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Utah football: Kyle Whittingham in the middle of 10th spring as Utes' head coach

Published: Saturday, March 22 2014 5:20 p.m. MDT

Utes Head Coach Kyle Whittingham speaks to the media in the Spence & Cleone Eccles Football Center on Tuesday, January 7, 2014.  (Matt Gade, Deseret News) Utes Head Coach Kyle Whittingham speaks to the media in the Spence & Cleone Eccles Football Center on Tuesday, January 7, 2014. (Matt Gade, Deseret News)

SALT LAKE CITY — Kyle Whittingham is in the midst of his 10th spring as Utah’s head football coach. The milestone caught him a bit off-guard.

“Wow,” Whittingham said. “That’s a long time.”

Even so, the 54-year-old acknowledged he’s enjoyed every bit of it.

“There’s been ups and downs,” Whittingham said. “But we feel we’re trending back in the right direction again and so we’re excited for this season.”

Under Whittingham’s direction, Utah is 76-39 — including a 7-1 record in bowl games. He was the American Football Coaches Association’s National Coach of the Year and Paul “Bear” Bryant Award winner in 2008 after leading the Utes to a 13-0 record and a win over Alabama in the Sugar Bowl.

Coach Kyle Whittingham welcomes seniors onto the field before they play Colorado on Senior Day at the Rice-Eccles Stadium in Salt Lake City on Saturday, Nov. 30, 2013. Utah won 24-17. (Kristin Murphy, Deseret News) Coach Kyle Whittingham welcomes seniors onto the field before they play Colorado on Senior Day at the Rice-Eccles Stadium in Salt Lake City on Saturday, Nov. 30, 2013. Utah won 24-17. (Kristin Murphy, Deseret News)

Since serving as co-head coach with Urban Meyer in the 2005 Fiesta Bowl, Whittingham has been in charge up on the hill. It’s now been a decade of springs.

“In a way you can’t believe it’s been that long, but in a way it’s been a long process,” Whittingham said. “Coaching is all about relationships and that’s really what stands out is the players that have come through here over the last 10 years.”

QUARTERBACK BATTLE: After one week of spring ball, returning starter Travis Wilson remains the front-runner at quarterback. Wilson, who has been cleared for noncontact drills this spring after missing the last three games of 2013 with an intracranial artery injury, is getting a majority of the reps through the first three practices.

“It feels great. I’m really cherishing being back and being with this team. I’m really happy just to move forward,” Wilson said. “I’ve still got a lot of things to work on, but I’m making smarter decisions and doing a lot better.”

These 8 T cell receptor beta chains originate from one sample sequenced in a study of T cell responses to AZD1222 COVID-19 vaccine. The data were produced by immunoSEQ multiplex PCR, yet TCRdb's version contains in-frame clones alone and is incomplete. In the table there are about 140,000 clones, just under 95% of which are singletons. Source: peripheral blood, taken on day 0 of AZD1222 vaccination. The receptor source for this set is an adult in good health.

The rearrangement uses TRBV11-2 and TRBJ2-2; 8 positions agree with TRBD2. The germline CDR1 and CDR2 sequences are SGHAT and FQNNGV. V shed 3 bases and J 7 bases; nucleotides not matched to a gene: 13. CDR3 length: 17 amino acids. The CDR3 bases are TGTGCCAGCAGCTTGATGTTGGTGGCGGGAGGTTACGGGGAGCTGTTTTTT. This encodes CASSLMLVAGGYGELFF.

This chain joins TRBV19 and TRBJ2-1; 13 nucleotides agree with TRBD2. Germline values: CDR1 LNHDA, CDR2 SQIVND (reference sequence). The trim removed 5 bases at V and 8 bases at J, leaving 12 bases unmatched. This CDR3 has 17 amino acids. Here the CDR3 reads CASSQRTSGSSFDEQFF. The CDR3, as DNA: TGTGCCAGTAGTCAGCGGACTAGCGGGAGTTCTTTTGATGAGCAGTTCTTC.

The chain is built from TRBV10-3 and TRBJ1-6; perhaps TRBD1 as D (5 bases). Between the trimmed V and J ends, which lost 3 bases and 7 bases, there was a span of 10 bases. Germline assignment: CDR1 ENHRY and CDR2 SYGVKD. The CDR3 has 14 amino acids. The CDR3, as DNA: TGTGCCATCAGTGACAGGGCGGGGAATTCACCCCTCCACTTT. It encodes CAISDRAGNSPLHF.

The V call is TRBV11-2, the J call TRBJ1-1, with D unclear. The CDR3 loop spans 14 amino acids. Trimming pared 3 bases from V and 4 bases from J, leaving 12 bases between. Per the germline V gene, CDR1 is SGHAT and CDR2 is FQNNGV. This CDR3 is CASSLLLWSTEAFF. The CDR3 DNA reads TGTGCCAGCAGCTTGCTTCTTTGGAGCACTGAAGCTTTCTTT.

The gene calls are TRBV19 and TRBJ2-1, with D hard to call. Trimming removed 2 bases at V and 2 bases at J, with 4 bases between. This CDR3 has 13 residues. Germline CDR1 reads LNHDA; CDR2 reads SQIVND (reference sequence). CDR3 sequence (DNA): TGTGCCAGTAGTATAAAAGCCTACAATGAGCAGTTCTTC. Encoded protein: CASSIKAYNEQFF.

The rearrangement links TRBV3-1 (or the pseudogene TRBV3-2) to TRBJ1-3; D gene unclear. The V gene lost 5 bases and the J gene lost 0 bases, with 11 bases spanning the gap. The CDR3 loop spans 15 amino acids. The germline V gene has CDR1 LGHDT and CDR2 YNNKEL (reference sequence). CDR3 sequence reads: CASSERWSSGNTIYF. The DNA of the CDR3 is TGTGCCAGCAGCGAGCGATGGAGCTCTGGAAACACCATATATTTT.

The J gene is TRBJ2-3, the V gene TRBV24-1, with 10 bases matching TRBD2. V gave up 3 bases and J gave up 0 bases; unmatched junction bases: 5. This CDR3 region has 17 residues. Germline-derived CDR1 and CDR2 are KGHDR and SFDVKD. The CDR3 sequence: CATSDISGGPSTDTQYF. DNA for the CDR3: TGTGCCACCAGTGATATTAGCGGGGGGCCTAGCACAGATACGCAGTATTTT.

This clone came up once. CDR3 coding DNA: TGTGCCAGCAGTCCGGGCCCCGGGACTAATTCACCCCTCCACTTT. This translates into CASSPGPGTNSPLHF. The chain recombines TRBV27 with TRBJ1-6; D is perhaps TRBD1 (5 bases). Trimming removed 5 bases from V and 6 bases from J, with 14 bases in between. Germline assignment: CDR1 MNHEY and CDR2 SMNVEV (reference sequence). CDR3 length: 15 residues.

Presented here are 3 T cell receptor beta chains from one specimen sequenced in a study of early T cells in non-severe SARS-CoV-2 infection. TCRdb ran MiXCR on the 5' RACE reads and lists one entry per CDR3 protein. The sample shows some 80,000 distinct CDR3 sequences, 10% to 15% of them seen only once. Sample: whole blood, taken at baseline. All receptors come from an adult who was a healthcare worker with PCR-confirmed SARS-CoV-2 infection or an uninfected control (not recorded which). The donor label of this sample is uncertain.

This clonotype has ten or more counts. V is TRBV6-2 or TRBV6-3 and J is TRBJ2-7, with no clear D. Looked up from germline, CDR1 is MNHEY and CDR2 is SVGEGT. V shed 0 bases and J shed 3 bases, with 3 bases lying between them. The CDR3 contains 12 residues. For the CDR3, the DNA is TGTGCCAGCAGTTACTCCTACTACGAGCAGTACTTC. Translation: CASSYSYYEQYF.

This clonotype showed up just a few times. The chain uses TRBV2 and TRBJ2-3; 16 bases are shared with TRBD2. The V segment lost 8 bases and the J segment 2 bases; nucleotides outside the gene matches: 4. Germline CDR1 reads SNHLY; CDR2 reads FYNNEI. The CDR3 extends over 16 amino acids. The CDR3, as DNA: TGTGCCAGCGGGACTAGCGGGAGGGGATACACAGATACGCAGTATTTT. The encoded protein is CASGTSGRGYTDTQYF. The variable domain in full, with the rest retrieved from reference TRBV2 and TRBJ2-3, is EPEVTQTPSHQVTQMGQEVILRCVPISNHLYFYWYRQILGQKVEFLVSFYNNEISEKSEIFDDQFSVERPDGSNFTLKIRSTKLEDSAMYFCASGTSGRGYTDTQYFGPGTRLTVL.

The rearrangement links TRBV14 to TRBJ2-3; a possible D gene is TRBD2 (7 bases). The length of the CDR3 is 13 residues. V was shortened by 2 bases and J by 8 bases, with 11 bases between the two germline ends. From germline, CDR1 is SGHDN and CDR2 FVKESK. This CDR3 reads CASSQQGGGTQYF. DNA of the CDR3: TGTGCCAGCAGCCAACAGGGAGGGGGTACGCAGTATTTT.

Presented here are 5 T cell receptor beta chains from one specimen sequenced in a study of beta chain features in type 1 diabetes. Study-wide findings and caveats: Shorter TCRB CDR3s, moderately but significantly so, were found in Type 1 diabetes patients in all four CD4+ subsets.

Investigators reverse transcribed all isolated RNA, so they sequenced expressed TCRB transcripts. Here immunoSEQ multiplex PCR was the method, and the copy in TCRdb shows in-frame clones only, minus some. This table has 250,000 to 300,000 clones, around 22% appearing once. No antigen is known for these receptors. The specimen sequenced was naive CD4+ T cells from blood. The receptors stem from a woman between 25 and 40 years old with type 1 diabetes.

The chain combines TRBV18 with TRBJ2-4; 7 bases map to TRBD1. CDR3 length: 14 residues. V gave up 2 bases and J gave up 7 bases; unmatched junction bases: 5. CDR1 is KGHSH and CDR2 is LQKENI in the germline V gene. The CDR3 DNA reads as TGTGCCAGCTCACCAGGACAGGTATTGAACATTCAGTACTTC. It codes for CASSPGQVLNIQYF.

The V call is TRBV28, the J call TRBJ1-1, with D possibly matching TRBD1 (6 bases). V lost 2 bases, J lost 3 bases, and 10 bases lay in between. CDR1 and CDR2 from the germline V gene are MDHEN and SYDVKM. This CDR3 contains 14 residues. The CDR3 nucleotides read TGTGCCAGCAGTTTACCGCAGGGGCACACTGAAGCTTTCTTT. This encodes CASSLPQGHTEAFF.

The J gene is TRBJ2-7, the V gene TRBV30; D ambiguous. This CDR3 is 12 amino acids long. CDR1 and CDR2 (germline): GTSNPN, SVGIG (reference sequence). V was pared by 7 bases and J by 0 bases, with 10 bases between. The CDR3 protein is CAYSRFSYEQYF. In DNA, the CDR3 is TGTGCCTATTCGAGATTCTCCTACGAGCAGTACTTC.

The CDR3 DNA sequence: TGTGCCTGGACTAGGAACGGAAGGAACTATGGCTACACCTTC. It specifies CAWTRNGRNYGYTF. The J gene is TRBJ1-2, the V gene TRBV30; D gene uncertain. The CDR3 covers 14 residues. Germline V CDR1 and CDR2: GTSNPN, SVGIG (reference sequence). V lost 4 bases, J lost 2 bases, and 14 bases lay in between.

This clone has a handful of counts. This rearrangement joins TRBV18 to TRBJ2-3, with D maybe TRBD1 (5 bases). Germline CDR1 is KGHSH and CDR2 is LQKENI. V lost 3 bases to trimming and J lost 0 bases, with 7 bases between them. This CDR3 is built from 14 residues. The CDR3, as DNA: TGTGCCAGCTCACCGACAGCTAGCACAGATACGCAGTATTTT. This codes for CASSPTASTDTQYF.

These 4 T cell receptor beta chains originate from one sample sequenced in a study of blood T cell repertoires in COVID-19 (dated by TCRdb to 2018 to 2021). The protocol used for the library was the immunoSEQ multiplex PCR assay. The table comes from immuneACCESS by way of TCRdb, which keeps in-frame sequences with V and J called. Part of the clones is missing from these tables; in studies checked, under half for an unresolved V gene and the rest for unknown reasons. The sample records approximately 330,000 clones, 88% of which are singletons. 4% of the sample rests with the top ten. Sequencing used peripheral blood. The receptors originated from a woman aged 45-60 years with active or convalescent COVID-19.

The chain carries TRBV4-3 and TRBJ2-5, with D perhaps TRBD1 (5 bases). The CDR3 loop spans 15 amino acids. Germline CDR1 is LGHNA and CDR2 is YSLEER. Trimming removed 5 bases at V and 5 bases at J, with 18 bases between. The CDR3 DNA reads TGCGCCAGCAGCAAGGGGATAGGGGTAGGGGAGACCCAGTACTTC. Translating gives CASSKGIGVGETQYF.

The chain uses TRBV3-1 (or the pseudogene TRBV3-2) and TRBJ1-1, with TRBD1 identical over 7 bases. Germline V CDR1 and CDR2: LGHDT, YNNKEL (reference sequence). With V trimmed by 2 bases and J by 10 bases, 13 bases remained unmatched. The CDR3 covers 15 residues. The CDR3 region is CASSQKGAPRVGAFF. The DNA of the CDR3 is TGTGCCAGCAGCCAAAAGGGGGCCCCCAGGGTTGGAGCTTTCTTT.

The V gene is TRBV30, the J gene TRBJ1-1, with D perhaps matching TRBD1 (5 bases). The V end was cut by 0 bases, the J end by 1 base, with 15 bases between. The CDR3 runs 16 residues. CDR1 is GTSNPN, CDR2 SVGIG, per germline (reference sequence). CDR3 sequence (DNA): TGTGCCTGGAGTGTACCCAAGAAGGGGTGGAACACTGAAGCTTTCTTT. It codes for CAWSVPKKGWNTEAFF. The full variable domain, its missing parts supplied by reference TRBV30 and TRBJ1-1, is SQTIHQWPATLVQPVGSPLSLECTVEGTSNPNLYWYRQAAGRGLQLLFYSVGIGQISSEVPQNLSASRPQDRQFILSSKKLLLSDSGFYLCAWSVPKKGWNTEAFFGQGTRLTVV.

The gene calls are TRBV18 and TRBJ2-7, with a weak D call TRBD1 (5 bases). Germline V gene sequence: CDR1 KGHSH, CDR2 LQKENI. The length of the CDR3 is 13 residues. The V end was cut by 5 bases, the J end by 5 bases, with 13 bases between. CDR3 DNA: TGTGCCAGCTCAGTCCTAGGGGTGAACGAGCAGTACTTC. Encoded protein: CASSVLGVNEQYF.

Former Ute and current Oakland Raider jokes with Utah coach Kyle Whittingham as NFL hopefuls do drills for pro scouts during Utah pro football day at the University of Utah Wednesday, March 19, 2014, in Salt Lake City.  
 (Tom Smart, Deseret News) Former Ute and current Oakland Raider jokes with Utah coach Kyle Whittingham as NFL hopefuls do drills for pro scouts during Utah pro football day at the University of Utah Wednesday, March 19, 2014, in Salt Lake City. (Tom Smart, Deseret News)

Whittingham noted that Saturday was the first day of spring ball where you could really see a separation in the quarterback competition. The Utes donned pads and things moved a lot faster.

“We’ll sit down and look at the film. Right now, off the top of my head, Travis is still the guy that is performing the best,” Whittingham said. “But it’s going to be really an interesting situation with everything that’s going on behind him and that’s really what the evaluations are all about right now is the two, three and four spots.”

Junior Adam Schulz and redshirt freshmen Conner Manning, Brandon Cox and Micah Thomas are the scholarship quarterbacks with 2014 eligibility competing for depth chart positions this spring.

SENIOR SEND-OFF: There’s a tradition up on the hill. On the night of pro day, when NFL scouts visit the football facility to get a closer look at the departing players, the Utah football program holds its annual senior dinner. This year’s farewell took place Wednesday night.

“That was emotional and tough to see those guys move on,” Whittingham said. “But you’re happy for them. They all got their degrees. So it was a good thing.”

GETTING CHIPPY: Things got a little heated between the offense and defense in Saturday’s practice at Rice-Eccles Stadium. There were a couple of less-than-friendly interactions.

“You want skirmishes, a few of them. It means they’re competitive and getting after it,” Whittingham said. “It can’t become so many it’s a distraction and disrupting things.”

Whittingham added that tempers often flare in camp, particularly on the first day of pads. He considers it healthy and not necessarily a bad thing.

“We all know we’re all a team. We’ve always got each other’s back,” Wilson said. “Things like that always do happen. So it’s just part of practice, just a lot of heat going around.”

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